Related Programs

Related Programs are relevant workshops, conferences and other events being offered by other organizations around campus. Many of them are sponsored by members of the Graduate Development Network . For information on past workshops, please see our Workshop Archive.

If you know of a workshop or session that might be of interest, please contact us.

Spring 2010

Tuesday, January 19
Brown Bag Luncheon Talk: Academia and Teaching as a Career with Richard Cyr, Department of Biology, Penn State University
11:30AM - 12:30PM, Room 129, Featheringill Hall

Sponsored by the Center for the Integration of Research, Teaching, and Learning (CIRTL) at Vanderbilt

Richard Cyr is a Professor of Biology and the Associate Head for Undergraduate Affairs
in the Biology Department at Penn State. He has received several teaching awards at
Penn State while maintaining an active research program in plant cell biology. He has
taught classes that range from freshman seminars to graduate courses in plant
biology. He has participated in many nationally sponsored workshops on
undergraduate education and has organized various workshops for graduate students,
post-docs, and faculty on various instructional topics.

IMPORTANT NOTE: 30 person maximum. You must contact Jean Alley at 3-2766 or to reserve a spot.

Tuesday, January 19
Scaling Best Practices in a Large Introductory Biology Course with Richard Cyr, Professor and Assistant Department Head, Department of Biology, Penn State University

4:00 - 5:00PM, Jacobs Believed in Me Auditorium, Featheringill Hall
Reception immediately following seminar to include Poster presentations from the Fall 2009 Teaching as Research Fellows.

Sponsored by the Center for the Integration of Research, Teaching, and Learning (CIRTL) at Vanderbilt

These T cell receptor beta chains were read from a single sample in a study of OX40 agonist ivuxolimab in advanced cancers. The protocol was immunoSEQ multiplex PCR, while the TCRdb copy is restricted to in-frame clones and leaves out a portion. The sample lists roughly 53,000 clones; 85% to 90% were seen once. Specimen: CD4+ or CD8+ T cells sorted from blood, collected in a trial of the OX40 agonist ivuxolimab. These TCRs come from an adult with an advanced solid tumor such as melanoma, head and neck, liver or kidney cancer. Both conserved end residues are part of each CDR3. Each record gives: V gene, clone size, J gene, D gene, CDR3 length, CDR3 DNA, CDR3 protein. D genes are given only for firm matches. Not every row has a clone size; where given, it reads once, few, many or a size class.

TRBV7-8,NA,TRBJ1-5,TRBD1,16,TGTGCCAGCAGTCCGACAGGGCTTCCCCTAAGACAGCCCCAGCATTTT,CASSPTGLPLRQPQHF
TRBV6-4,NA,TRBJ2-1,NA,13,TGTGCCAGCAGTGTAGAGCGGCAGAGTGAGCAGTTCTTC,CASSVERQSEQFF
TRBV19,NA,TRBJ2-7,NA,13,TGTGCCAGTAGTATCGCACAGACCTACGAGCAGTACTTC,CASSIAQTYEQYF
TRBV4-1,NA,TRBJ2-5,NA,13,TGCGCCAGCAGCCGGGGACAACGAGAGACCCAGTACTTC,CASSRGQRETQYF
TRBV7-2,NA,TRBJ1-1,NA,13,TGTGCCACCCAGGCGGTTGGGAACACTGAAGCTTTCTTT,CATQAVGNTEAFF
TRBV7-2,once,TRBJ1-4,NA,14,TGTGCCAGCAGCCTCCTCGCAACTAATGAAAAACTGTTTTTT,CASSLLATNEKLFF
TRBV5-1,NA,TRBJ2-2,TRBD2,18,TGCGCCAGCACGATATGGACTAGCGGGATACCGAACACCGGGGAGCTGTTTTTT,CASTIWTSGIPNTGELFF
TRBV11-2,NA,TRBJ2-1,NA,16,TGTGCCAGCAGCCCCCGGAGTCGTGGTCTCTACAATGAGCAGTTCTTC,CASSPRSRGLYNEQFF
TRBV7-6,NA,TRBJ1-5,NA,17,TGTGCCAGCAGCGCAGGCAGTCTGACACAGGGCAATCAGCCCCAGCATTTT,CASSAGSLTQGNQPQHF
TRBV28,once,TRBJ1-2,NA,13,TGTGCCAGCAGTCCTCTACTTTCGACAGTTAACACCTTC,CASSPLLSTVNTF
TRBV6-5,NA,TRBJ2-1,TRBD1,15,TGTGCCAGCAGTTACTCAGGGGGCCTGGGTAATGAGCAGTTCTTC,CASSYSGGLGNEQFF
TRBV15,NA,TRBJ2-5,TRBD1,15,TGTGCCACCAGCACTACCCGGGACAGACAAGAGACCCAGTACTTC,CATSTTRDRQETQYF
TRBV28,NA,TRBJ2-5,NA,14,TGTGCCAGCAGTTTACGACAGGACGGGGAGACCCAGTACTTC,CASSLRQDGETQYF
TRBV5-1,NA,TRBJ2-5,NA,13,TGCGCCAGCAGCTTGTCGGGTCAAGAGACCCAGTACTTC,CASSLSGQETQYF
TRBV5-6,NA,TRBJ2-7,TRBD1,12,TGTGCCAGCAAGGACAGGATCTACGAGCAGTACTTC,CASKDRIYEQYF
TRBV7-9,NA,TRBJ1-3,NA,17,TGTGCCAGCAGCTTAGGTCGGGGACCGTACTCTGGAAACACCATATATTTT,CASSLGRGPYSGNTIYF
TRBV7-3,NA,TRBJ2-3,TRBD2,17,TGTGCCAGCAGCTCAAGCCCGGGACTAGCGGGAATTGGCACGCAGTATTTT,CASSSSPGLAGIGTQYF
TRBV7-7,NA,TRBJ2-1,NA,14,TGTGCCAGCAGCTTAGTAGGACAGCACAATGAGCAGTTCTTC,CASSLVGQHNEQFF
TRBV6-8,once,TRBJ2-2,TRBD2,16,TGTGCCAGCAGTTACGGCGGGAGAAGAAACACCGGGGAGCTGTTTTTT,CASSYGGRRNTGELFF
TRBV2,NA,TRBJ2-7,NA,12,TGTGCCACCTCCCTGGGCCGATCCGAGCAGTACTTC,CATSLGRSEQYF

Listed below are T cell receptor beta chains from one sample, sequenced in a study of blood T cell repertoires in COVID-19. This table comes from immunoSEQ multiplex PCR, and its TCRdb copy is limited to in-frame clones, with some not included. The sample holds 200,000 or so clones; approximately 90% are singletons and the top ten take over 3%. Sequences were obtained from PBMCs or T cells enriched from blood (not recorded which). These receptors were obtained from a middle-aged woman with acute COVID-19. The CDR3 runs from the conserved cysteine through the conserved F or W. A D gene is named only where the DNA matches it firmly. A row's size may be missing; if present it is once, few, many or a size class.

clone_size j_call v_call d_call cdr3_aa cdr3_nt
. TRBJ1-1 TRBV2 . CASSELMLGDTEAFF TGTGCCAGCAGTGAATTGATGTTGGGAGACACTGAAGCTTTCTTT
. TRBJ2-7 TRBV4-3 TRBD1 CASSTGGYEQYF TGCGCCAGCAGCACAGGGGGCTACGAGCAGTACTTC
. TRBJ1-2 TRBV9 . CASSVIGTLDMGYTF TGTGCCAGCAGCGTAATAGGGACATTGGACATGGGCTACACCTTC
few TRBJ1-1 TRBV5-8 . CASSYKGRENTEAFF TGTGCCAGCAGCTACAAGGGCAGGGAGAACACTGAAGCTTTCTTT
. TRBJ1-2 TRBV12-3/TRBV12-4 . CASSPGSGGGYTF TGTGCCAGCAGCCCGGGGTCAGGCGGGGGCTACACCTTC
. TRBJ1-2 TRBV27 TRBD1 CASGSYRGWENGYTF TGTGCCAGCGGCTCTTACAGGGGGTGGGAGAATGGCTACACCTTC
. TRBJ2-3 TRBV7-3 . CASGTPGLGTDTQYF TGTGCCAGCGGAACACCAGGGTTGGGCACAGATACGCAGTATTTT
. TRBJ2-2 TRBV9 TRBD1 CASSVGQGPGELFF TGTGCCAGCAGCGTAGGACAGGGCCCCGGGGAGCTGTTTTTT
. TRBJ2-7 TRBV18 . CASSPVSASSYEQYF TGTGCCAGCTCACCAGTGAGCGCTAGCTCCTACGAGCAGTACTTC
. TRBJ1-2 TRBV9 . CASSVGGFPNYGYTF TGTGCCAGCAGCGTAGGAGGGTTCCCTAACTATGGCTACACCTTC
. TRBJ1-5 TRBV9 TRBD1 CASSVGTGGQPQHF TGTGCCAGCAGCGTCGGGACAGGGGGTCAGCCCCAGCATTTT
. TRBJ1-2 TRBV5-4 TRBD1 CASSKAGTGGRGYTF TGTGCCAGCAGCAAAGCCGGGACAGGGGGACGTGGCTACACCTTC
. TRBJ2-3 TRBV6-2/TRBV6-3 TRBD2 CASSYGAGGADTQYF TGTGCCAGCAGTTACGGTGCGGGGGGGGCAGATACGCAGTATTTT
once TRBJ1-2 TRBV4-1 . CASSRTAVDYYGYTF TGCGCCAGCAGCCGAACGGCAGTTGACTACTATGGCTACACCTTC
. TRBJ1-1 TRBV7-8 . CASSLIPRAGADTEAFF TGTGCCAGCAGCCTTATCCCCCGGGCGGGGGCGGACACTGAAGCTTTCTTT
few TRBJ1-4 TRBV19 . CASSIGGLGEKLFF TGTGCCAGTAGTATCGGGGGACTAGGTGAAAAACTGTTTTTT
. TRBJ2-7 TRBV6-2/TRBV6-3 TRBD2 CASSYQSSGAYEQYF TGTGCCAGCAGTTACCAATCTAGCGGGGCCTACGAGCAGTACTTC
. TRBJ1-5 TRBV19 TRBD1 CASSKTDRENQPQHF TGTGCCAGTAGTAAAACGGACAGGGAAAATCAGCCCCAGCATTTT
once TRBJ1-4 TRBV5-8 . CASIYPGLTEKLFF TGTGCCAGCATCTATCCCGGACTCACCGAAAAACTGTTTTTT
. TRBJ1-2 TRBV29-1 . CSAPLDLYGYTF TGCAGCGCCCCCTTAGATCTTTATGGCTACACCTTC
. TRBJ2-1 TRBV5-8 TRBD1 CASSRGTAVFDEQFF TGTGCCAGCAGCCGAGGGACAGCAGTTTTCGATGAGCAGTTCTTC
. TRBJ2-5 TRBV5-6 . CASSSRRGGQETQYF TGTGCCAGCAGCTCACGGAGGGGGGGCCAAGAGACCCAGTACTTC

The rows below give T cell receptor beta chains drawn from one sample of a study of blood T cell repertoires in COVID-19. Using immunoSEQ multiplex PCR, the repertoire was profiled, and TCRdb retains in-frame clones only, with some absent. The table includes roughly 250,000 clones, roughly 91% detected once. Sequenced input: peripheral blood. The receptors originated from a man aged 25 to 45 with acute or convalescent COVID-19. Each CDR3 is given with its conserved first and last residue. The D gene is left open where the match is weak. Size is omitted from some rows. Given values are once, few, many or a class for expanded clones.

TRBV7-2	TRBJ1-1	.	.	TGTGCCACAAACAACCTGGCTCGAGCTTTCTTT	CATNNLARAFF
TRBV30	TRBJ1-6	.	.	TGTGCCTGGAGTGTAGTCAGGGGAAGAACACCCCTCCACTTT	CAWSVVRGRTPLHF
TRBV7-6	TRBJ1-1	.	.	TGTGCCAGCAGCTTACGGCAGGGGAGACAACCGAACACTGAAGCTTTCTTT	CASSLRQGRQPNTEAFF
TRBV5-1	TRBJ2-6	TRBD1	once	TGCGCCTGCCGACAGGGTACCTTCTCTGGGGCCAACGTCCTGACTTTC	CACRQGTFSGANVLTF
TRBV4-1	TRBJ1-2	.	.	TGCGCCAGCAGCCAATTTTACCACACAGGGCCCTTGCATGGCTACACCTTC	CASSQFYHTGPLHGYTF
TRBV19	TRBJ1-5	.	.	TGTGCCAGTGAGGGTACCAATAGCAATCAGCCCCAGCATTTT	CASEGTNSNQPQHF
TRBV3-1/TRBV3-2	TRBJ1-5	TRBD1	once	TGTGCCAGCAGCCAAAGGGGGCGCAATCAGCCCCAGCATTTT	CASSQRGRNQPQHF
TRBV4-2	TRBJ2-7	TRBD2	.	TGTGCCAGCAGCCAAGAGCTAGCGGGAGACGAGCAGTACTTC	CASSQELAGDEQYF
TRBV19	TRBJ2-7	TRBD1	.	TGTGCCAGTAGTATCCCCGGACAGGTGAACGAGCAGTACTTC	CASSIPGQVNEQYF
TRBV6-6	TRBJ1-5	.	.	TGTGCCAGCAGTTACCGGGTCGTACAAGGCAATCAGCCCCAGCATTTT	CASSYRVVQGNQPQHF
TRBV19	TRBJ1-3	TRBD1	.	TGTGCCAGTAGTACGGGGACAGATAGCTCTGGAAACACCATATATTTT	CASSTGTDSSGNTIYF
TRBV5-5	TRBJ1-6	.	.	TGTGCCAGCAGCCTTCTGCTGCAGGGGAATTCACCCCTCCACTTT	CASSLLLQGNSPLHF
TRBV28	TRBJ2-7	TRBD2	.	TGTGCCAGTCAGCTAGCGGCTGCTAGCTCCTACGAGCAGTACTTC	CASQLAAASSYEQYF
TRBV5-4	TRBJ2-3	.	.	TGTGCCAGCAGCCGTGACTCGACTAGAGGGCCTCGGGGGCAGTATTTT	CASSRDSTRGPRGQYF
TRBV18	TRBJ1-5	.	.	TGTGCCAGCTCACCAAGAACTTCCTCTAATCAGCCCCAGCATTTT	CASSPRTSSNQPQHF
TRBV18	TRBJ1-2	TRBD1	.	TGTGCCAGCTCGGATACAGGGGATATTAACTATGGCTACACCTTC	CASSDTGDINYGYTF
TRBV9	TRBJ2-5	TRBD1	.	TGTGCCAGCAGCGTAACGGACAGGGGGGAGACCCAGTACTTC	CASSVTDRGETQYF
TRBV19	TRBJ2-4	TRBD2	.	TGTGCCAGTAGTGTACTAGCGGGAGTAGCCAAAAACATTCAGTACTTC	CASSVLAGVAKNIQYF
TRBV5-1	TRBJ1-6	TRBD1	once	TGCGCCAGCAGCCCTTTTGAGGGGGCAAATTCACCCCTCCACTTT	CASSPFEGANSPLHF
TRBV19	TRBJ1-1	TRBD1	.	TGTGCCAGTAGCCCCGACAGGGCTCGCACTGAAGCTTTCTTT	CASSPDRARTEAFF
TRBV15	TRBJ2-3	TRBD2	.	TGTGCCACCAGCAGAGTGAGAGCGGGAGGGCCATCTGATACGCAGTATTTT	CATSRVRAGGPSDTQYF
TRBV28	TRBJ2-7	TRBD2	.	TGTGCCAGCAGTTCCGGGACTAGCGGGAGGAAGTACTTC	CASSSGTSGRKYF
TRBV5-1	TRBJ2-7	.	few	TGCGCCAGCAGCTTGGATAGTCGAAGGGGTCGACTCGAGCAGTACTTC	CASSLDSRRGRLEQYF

Introductory biology courses have changed over the last decade, with a greater emphasis being placed on problem solving, student engagement, information access, and
investigatory lab experiences. These changes have not always been easy, especially in
universities where mega-size classes of over a thousand students present logistic
challenges. In this seminar, Dr. Cyr will outline the value of taking a goal-oriented
approach in making progressive improvements in large introductory courses. By
approaching course reform with a set of learning goals in hand, a more logical and
systematic change is achievable at any scale of class size.

In the last decade the Penn State Biology department has constantly worked on improving learning in a large, first semester introductory course. Mean performance on difficult application questions has risen from 57% to 75%, with a concomitant rise in question effectiveness. The course has improved retention, with over 90% of students who begin the course completing it with a grade of “C” or better. These improvements are the results of a number of factors that include the development of on-line tutorials, the use of case-studies, changes in how class time is used, and the development of a peer-tutoring program. Future studies will reveal whether these practices not only engage students, but also help in maintaining their enthusiasm for learning in other science classes throughout their undergraduate years and beyond.